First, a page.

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The Roethlisberger Ratio

 

Let’s get right down to brass tacks. In 2007 Ben Roethlisberger had 404 pass attempts and 32 of those resulted in a touchdown. That’s about 1 TD for every 12.6 attempts (I call this the Roethlisberger Ratio). How good is that? Let me put it in perspective.

In the past decade there have been only four instances in which a QB with 15+ TD’s has found the endzone with greater frequency than Ben last year (on a per attempt basis):

  1. 1998, Minnesota – Randall Cunningham was throwing to Randy Moss and Chris Carter.
  2. 1999, St Louis – Kurt Warner and the greatest show on turf.
  3. 2004, Indi – Peyton breaks Marino’s TD record.
  4. 2007, New England – Brady breaks Peyton’s TD record.

These were 4 of the greatest offenses of all time. There were

monster numbers for all the major players involved. The 2007 Pittsburgh Steelers… not so much. It wasn’t that Ben was just really adept at spreading the production around, it’s that the production didn’t exist. The big man had only 3154 passing yards and his top 3 receivers had 942, 732, 566 yards respectively. Not one of them had more than 8 TD’s.

Before I expound on Ben’s situation, I should mention that in the past decade there have been a handful of quarterbacks that have come

close to the Roethlisberger Ratio. In 1998 Chris Chandler threw one TD for every 14 attempts. He had 25 TD’s that year, but he never had that level of success (in terms of TD frequency or TD total) at any other point in his career. In 1999 Jeff George, while playing with the Randy Moss/Chris Carter freak show, had a 1:14 as well. But he played just half the year. He didn’t come close to that ratio in any other season. Other standout QB’s include Romo in 2007, McNabb and Culpepper in 2004, and Warner in a few different years.

Outside of Chandler (who, for lack of a better word, was a fluke), can you see the similarity here? All of these QB’s were playing with an absolutely

dominant receiver, and in some cases 2 of them. Moreover, these offenses were dominant as a whole. Now I’m not a master of deduction, but it sure seems that Big Ben is a lot closer to Chandler territory than the fortuitous situations of these other QB’s. Not that Ben is a fluke, he just doesn’t have the talent around him. His guys don’t have the scary red zone presence of Moss, TO, or even Fitzgerald. And they don’t have the crazy speed of the greatest show on turf. Really, Ben has just a solid group of receivers to work with. That’s okay. It just means that if he continues to throw so few passes, he won’t continue to put up a lot of TD’s.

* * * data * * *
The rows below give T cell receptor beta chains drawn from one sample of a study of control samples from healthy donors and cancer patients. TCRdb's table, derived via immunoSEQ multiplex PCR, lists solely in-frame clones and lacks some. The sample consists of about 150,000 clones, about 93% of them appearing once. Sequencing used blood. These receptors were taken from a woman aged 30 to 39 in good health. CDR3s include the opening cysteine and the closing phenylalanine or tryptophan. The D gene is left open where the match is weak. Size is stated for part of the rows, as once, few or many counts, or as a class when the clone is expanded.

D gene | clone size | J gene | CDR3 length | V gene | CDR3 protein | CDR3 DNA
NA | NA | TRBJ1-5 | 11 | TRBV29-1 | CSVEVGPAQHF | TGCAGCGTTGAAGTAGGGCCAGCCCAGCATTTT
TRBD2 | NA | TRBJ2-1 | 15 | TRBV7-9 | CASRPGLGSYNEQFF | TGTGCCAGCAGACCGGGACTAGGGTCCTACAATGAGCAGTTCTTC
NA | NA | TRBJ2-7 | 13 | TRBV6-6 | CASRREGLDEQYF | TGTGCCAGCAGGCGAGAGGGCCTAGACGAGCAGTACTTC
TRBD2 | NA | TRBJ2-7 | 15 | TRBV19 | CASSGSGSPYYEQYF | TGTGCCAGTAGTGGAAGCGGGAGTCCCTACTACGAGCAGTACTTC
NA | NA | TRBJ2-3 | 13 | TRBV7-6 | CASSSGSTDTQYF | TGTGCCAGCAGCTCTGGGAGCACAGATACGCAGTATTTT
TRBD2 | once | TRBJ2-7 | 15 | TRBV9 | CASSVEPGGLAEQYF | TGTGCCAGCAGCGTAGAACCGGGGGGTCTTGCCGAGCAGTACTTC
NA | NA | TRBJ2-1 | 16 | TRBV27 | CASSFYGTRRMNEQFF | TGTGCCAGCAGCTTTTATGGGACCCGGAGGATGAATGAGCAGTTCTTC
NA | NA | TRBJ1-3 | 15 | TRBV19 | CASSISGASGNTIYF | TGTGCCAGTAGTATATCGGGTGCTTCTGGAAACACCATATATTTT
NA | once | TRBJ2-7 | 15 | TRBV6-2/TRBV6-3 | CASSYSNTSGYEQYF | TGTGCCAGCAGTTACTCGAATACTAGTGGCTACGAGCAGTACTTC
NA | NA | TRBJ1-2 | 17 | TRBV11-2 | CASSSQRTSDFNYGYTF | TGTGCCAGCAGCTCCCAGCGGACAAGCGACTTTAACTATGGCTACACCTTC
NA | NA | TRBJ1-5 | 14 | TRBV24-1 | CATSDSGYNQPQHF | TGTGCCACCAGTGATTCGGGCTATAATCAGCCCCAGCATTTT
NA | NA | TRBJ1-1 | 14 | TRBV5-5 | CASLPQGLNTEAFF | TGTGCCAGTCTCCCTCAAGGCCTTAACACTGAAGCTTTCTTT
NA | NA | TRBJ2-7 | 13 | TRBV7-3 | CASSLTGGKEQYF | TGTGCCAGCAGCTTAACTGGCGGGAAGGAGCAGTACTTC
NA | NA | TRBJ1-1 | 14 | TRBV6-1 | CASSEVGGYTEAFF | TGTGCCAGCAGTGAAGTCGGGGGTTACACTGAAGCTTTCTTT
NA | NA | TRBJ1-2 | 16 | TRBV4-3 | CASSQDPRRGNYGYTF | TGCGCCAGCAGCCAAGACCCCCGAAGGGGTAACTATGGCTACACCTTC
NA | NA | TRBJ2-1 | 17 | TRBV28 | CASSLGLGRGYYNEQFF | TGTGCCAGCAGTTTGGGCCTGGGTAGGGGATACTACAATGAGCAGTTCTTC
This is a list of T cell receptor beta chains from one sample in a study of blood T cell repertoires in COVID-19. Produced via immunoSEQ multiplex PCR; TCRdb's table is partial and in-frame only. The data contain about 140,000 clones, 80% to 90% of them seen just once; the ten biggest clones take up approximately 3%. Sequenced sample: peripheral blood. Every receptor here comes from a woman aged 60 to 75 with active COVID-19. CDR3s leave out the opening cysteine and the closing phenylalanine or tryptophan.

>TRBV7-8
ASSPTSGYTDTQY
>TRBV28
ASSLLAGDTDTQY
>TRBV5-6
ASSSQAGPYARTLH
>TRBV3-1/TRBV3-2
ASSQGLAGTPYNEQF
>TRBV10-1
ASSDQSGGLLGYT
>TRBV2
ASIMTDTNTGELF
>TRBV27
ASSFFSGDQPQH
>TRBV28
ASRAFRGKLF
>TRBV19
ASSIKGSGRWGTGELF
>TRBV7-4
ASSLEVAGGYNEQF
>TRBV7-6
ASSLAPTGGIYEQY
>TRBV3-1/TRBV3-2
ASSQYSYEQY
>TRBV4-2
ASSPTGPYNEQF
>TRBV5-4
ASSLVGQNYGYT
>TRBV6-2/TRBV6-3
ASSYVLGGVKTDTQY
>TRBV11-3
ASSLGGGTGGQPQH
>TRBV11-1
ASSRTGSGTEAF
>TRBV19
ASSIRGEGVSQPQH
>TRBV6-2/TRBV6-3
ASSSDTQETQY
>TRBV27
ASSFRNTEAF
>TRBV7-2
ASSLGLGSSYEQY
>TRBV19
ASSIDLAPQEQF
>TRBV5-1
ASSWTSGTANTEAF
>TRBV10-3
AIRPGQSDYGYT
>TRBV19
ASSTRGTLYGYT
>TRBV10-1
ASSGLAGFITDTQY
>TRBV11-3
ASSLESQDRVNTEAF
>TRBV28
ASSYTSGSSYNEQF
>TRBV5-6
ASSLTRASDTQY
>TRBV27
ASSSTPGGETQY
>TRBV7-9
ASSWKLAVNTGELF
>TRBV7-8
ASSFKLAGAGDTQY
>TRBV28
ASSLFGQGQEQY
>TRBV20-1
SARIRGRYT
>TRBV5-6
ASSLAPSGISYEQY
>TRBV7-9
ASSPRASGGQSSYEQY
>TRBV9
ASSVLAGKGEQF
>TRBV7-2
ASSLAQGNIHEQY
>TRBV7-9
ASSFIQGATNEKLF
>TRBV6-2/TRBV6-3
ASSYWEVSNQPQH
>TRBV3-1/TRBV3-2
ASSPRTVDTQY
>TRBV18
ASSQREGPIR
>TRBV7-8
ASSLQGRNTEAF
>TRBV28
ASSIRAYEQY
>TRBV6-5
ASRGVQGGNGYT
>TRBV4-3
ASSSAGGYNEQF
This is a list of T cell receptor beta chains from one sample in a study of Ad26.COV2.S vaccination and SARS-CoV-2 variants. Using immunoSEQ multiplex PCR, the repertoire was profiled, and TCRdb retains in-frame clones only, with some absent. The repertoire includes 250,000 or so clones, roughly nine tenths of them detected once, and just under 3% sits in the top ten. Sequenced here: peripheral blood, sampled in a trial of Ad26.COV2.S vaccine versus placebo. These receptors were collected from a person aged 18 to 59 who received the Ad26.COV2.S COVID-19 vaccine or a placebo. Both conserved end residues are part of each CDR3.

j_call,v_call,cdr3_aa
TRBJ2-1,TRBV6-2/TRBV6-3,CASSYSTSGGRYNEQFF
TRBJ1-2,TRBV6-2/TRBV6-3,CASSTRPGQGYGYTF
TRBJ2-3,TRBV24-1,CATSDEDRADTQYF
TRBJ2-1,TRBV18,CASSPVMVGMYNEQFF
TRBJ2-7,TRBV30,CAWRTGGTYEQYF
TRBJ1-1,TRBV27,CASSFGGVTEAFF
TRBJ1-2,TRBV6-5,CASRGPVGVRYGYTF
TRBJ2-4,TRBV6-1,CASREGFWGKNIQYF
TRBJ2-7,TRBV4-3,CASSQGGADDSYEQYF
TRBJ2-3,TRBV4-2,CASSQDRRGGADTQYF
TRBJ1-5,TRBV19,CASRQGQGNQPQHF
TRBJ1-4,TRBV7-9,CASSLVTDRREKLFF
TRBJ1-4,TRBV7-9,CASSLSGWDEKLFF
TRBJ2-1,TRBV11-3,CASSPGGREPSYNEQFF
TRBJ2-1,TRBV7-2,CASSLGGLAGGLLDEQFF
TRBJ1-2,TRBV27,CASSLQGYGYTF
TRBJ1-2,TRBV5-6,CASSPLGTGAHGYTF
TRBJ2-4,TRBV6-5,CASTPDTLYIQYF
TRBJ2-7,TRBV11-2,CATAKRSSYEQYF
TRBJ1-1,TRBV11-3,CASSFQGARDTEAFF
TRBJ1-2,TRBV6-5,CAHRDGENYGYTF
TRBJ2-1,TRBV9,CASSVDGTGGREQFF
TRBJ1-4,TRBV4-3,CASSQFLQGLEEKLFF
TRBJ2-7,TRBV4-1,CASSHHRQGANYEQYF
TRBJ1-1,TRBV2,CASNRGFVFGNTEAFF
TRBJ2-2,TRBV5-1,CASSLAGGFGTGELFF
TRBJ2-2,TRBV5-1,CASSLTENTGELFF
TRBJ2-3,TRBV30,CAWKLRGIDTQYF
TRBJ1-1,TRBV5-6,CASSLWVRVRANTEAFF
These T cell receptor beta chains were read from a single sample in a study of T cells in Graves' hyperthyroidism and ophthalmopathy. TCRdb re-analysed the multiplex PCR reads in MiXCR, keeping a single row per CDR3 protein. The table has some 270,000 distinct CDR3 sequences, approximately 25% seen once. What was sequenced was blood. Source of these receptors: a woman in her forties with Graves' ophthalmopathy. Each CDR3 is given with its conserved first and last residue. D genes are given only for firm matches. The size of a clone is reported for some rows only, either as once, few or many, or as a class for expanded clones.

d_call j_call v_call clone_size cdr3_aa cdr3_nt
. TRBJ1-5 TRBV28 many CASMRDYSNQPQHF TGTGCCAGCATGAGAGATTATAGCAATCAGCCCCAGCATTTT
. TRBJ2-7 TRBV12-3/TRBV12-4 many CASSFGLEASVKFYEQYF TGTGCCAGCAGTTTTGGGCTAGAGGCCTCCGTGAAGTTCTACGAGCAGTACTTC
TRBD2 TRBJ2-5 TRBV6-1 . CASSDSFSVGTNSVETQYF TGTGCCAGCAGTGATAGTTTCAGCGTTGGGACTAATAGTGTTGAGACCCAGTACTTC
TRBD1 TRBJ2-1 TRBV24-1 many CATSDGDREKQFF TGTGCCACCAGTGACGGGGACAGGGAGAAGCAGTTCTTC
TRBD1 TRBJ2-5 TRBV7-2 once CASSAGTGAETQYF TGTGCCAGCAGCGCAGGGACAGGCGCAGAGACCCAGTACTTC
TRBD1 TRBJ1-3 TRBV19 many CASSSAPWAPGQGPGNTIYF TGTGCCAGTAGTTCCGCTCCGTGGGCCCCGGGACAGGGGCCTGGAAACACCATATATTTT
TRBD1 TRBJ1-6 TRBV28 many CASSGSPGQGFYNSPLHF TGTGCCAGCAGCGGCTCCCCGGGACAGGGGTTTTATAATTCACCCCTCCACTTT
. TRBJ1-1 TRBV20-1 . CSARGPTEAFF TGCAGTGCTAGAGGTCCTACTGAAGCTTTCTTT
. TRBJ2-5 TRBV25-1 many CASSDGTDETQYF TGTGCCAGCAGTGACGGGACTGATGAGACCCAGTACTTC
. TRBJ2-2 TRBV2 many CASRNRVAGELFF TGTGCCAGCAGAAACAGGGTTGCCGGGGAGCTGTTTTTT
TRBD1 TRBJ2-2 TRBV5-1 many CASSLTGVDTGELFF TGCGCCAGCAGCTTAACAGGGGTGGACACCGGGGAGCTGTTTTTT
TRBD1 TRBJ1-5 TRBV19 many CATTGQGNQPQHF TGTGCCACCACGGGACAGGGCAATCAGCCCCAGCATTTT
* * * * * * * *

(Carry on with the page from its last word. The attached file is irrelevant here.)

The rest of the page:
Maybe you’re thinking that Ben doesn’t need an elite wide receiver. He doesn’t have to throw the ball all over the field in order to throw a lot of TD’s. Or maybe you’re thinking that completions are all that matter. Who cares about the number of attempts? Well, all of these things are true, at least when you look back over the season. But in the fantasy world, when you draft someone, you’re playing the odds. Or at least you should be. That’s why a receiver’s

targets are so important. You shouldn’t reach for a wideout who, each week, sees only 5 or 6 balls thrown in his direction. No matter how many TD’s he had in the previous season (see Williams, Reggie). Likewise, you want a fantasy QB that has a lot of attempts. Better odds of success.

In any case, when a player sees a

massive spike in his TD production without any change in his circumstances, you’re probably looking at an anomaly. Now if a guy can pull it off for a few years in row then it’s a different story. But after one season you should

never bank on it. Last season Ben was putting up TD’s on pace with the most freakishly talented offenses in NFL history. Doesn’t that seem a little off to you, since Pittsburgh’s offense was basically mediocre?

Look, if you think that Ben’s 2007 TD total is even remotely reproducible, you must assume that Ben made a

stupendous leap last year. Let’s not forget, he threw the ball 469 times in 2006 and he had only 18 passing TD’s (that’s roughly one TD for every 26 attempts, in case you’re wondering). This kind of jump is not indicative of an elite fantasy quarterback in the making. It’s indicative of a fantasy blip. I mean really, did Ben’s play change all

that much. The Steelers didn’t add an elite receiver that might account for the extra production (ala Moss/New England, TO/Phili). Their offense, while new in 2007, wasn’t revolutionary and it’s still based on ball control. Is it possible that Ben’s rise to fantasy prominence is reflective of his evolution as a QB? If that were the case you would see a

progression. Not a freaky jump from 18 TD’s to 32, and a passing yardage total that shrunk from 3513 in 2006 to 3154 in 2007. Here’s another angle: last season, with 65 less attempts than the year before, Ben had 14 more TD’s. This screams out “anomaly!”

But let’s forget about the numbers for a second. Just look at the situation. Roethlisberger is not a ‘gunslinger’. He doesn’t have that mentality. He’s not going to throw a ton of passes and he doesn’t have elite talent at receiver, tight end or running back. From a fantasy perspective these factors will make things difficult for Ben in 2008. For him to become a consistent mid level fantasy QB, Ben will have to throw the ball

a lot more (in the past 4 seasons he’s made 295, 268, 469 and 404 attempts respectively). Otherwise his numbers can only go south. This season you should expect Ben’t TD total to stay below the mid 20 range.

So, the smart money is on Ben being a low level fantasy starter this year. He’d be a great 9th round selection but you shouldn’t be reaching for him in the fifth. In any case, no matter where you draft the big guy, don’t expect the Roethlisberger Ratio to surface in Pittsburgh anytime soon. Lightning doesn’t strike twice in the same place.

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